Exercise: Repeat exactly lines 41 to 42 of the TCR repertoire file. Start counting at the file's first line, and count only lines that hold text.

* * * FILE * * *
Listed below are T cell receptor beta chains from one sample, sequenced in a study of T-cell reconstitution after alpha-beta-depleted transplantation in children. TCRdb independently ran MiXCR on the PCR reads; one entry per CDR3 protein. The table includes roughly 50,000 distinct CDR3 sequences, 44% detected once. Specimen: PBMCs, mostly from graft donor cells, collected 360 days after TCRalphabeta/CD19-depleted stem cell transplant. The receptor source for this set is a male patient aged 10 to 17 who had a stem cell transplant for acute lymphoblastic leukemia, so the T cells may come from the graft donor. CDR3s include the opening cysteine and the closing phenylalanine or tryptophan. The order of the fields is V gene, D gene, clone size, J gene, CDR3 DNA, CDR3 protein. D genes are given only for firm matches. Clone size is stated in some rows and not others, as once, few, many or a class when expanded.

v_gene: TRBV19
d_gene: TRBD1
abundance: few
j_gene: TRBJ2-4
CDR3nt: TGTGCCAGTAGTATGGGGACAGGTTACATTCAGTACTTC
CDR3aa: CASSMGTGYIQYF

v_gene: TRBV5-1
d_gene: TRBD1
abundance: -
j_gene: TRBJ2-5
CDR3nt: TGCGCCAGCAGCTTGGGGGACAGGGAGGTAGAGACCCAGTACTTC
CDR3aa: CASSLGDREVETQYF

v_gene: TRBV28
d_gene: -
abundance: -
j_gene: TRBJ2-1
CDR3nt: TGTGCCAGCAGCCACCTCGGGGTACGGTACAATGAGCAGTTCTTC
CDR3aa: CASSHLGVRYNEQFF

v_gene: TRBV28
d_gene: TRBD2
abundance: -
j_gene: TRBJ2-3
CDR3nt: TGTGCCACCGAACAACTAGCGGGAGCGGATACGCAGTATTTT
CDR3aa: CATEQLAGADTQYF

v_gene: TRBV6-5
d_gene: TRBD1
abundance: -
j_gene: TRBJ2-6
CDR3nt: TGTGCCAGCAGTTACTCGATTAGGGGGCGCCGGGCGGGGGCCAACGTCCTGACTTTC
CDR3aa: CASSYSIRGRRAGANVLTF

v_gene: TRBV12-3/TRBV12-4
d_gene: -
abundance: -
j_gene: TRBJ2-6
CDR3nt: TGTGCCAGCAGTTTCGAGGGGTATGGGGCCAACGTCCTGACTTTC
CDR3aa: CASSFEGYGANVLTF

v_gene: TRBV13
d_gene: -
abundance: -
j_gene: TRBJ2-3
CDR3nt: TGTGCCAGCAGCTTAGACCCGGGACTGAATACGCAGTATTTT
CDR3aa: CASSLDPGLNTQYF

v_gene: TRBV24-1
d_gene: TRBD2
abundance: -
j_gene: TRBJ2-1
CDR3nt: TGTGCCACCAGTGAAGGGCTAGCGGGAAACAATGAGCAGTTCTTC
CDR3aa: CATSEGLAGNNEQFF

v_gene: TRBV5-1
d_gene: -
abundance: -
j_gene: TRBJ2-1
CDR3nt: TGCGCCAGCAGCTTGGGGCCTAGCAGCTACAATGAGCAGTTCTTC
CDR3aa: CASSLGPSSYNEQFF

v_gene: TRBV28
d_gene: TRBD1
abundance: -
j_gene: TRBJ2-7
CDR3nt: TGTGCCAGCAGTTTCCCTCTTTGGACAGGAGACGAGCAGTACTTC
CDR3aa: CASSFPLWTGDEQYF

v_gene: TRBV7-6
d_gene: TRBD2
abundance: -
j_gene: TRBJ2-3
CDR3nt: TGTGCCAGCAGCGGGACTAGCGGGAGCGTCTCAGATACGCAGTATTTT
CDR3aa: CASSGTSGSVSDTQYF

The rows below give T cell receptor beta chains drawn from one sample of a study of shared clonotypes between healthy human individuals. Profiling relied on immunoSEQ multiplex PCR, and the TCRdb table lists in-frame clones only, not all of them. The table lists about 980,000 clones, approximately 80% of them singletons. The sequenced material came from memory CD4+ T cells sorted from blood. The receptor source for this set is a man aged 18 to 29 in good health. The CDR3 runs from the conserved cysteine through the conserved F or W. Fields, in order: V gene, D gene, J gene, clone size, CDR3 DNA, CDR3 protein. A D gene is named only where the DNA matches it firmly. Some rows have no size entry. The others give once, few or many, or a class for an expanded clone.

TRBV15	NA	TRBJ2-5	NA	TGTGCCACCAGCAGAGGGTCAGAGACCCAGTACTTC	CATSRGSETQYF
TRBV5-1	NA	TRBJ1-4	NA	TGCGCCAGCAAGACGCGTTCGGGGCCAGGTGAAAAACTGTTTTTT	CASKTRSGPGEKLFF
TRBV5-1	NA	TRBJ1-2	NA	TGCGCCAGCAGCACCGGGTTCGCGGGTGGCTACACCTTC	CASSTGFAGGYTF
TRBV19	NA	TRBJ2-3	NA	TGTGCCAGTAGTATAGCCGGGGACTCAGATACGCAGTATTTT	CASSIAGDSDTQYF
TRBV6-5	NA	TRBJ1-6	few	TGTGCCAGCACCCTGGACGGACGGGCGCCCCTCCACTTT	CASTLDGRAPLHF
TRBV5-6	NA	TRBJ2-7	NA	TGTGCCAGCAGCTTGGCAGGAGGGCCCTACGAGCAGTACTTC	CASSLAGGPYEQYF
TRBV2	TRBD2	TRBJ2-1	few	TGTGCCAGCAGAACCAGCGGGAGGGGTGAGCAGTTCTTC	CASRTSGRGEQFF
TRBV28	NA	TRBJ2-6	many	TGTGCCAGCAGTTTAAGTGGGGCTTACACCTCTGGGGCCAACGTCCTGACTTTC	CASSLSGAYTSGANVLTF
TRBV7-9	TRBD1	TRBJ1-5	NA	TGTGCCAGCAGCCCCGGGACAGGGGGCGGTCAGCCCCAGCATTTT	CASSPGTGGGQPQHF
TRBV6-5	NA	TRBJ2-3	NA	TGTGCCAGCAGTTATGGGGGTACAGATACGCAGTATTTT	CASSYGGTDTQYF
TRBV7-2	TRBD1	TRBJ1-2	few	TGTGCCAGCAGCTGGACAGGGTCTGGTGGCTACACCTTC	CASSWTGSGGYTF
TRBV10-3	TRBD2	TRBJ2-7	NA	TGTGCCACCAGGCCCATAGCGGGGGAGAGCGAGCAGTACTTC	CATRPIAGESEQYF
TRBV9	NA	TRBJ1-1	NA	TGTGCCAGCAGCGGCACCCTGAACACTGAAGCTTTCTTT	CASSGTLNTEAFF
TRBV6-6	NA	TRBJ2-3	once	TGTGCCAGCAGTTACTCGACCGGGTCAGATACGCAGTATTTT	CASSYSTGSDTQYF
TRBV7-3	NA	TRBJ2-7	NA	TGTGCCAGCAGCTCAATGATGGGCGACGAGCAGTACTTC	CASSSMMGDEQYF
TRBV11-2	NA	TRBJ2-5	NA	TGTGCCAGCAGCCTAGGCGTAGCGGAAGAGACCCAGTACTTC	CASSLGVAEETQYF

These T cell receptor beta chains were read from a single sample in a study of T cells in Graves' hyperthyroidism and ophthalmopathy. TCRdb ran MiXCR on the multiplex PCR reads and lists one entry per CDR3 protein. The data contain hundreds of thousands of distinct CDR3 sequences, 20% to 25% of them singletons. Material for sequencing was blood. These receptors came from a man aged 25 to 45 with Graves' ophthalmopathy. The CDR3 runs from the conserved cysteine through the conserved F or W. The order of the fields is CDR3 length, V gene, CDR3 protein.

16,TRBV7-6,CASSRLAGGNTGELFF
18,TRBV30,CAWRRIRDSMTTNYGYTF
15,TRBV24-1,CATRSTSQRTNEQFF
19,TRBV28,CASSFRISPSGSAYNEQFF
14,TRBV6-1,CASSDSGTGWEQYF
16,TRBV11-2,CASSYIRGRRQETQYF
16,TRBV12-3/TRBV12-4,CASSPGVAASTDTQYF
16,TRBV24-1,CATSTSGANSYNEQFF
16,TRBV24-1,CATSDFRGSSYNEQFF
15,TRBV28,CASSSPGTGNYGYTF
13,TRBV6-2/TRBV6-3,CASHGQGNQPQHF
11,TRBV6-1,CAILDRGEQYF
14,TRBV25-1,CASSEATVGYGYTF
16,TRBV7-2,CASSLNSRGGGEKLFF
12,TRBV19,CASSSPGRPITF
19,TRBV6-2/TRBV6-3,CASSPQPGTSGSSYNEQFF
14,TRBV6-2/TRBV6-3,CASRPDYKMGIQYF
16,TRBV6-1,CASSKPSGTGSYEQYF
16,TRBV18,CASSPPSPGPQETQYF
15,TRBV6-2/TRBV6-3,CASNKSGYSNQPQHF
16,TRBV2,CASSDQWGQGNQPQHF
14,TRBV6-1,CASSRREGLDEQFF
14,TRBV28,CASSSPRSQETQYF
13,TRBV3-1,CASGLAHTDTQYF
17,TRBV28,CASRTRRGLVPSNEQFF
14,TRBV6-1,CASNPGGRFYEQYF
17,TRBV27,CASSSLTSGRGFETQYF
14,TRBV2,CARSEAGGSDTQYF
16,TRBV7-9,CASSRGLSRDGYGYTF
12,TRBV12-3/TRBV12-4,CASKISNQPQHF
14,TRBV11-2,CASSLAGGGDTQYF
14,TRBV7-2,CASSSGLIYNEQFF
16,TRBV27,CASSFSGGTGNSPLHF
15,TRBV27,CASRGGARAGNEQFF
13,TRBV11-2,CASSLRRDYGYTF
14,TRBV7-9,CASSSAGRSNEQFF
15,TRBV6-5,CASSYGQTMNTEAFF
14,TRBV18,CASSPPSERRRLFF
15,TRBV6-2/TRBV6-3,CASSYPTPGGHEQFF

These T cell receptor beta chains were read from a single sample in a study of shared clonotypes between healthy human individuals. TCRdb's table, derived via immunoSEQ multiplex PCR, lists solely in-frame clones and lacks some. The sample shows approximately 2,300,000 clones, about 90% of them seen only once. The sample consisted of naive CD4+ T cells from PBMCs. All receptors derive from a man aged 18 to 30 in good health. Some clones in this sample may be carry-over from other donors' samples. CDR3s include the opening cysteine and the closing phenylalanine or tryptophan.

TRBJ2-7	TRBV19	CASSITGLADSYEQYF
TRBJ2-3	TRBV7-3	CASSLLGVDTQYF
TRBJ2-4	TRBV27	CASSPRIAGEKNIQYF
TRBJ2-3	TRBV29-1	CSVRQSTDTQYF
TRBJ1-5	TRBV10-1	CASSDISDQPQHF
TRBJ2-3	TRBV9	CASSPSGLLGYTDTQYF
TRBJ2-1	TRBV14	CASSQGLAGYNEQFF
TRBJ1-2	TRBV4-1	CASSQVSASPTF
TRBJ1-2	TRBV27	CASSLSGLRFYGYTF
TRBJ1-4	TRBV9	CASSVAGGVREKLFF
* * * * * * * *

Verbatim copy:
j_gene: TRBJ2-3
CDR3nt: TGTGCCAGCAGCTTAGACCCGGGACTGAATACGCAGTATTTT